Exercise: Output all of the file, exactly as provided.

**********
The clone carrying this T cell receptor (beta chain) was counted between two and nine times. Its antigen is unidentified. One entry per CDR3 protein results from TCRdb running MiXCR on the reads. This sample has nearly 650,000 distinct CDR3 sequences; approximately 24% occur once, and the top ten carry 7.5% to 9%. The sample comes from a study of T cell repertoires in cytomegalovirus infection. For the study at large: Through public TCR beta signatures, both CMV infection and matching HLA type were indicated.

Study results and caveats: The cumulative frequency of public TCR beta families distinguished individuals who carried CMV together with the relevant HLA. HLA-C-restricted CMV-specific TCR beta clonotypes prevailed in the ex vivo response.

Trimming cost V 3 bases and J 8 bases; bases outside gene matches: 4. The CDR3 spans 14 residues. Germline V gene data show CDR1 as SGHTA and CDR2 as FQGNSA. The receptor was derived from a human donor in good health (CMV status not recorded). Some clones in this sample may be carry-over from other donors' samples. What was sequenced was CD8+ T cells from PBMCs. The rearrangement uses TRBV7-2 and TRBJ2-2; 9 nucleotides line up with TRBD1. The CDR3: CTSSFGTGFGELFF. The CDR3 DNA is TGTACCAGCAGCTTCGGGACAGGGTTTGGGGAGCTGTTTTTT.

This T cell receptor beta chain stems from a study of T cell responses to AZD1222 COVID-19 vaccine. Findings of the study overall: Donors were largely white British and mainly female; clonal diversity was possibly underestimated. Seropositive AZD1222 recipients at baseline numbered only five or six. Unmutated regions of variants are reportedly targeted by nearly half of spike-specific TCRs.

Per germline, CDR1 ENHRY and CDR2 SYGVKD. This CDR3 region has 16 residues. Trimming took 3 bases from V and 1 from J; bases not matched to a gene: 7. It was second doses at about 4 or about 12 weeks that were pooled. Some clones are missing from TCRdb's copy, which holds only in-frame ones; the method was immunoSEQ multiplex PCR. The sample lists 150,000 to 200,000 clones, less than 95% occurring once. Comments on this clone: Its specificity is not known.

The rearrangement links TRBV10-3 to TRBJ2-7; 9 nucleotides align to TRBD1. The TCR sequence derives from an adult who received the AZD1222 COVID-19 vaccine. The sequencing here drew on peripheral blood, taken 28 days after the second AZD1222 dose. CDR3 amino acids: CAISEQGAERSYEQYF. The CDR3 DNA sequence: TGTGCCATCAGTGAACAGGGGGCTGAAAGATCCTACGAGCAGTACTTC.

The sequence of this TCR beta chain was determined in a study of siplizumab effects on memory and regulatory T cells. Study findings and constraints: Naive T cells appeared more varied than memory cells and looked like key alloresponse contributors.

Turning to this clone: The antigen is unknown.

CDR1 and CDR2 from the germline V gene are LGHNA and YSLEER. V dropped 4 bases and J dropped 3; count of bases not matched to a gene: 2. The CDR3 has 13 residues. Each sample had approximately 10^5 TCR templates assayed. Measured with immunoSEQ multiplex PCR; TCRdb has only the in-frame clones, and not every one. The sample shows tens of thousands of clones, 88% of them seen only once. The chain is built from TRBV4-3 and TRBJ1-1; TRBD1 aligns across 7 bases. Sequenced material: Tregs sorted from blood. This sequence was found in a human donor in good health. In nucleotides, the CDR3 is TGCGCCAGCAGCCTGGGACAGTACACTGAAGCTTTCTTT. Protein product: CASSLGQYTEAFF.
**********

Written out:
The clone carrying this T cell receptor (beta chain) was counted between two and nine times. Its antigen is unidentified. One entry per CDR3 protein results from TCRdb running MiXCR on the reads. This sample has nearly 650,000 distinct CDR3 sequences; approximately 24% occur once, and the top ten carry 7.5% to 9%. The sample comes from a study of T cell repertoires in cytomegalovirus infection. For the study at large: Through public TCR beta signatures, both CMV infection and matching HLA type were indicated.

Study results and caveats: The cumulative frequency of public TCR beta families distinguished individuals who carried CMV together with the relevant HLA. HLA-C-restricted CMV-specific TCR beta clonotypes prevailed in the ex vivo response.

Trimming cost V 3 bases and J 8 bases; bases outside gene matches: 4. The CDR3 spans 14 residues. Germline V gene data show CDR1 as SGHTA and CDR2 as FQGNSA. The receptor was derived from a human donor in good health (CMV status not recorded). Some clones in this sample may be carry-over from other donors' samples. What was sequenced was CD8+ T cells from PBMCs. The rearrangement uses TRBV7-2 and TRBJ2-2; 9 nucleotides line up with TRBD1. The CDR3: CTSSFGTGFGELFF. The CDR3 DNA is TGTACCAGCAGCTTCGGGACAGGGTTTGGGGAGCTGTTTTTT.

This T cell receptor beta chain stems from a study of T cell responses to AZD1222 COVID-19 vaccine. Findings of the study overall: Donors were largely white British and mainly female; clonal diversity was possibly underestimated. Seropositive AZD1222 recipients at baseline numbered only five or six. Unmutated regions of variants are reportedly targeted by nearly half of spike-specific TCRs.

Per germline, CDR1 ENHRY and CDR2 SYGVKD. This CDR3 region has 16 residues. Trimming took 3 bases from V and 1 from J; bases not matched to a gene: 7. It was second doses at about 4 or about 12 weeks that were pooled. Some clones are missing from TCRdb's copy, which holds only in-frame ones; the method was immunoSEQ multiplex PCR. The sample lists 150,000 to 200,000 clones, less than 95% occurring once. Comments on this clone: Its specificity is not known.

The rearrangement links TRBV10-3 to TRBJ2-7; 9 nucleotides align to TRBD1. The TCR sequence derives from an adult who received the AZD1222 COVID-19 vaccine. The sequencing here drew on peripheral blood, taken 28 days after the second AZD1222 dose. CDR3 amino acids: CAISEQGAERSYEQYF. The CDR3 DNA sequence: TGTGCCATCAGTGAACAGGGGGCTGAAAGATCCTACGAGCAGTACTTC.

The sequence of this TCR beta chain was determined in a study of siplizumab effects on memory and regulatory T cells. Study findings and constraints: Naive T cells appeared more varied than memory cells and looked like key alloresponse contributors.

Turning to this clone: The antigen is unknown.

CDR1 and CDR2 from the germline V gene are LGHNA and YSLEER. V dropped 4 bases and J dropped 3; count of bases not matched to a gene: 2. The CDR3 has 13 residues. Each sample had approximately 10^5 TCR templates assayed. Measured with immunoSEQ multiplex PCR; TCRdb has only the in-frame clones, and not every one. The sample shows tens of thousands of clones, 88% of them seen only once. The chain is built from TRBV4-3 and TRBJ1-1; TRBD1 aligns across 7 bases. Sequenced material: Tregs sorted from blood. This sequence was found in a human donor in good health. In nucleotides, the CDR3 is TGCGCCAGCAGCCTGGGACAGTACACTGAAGCTTTCTTT. Protein product: CASSLGQYTEAFF.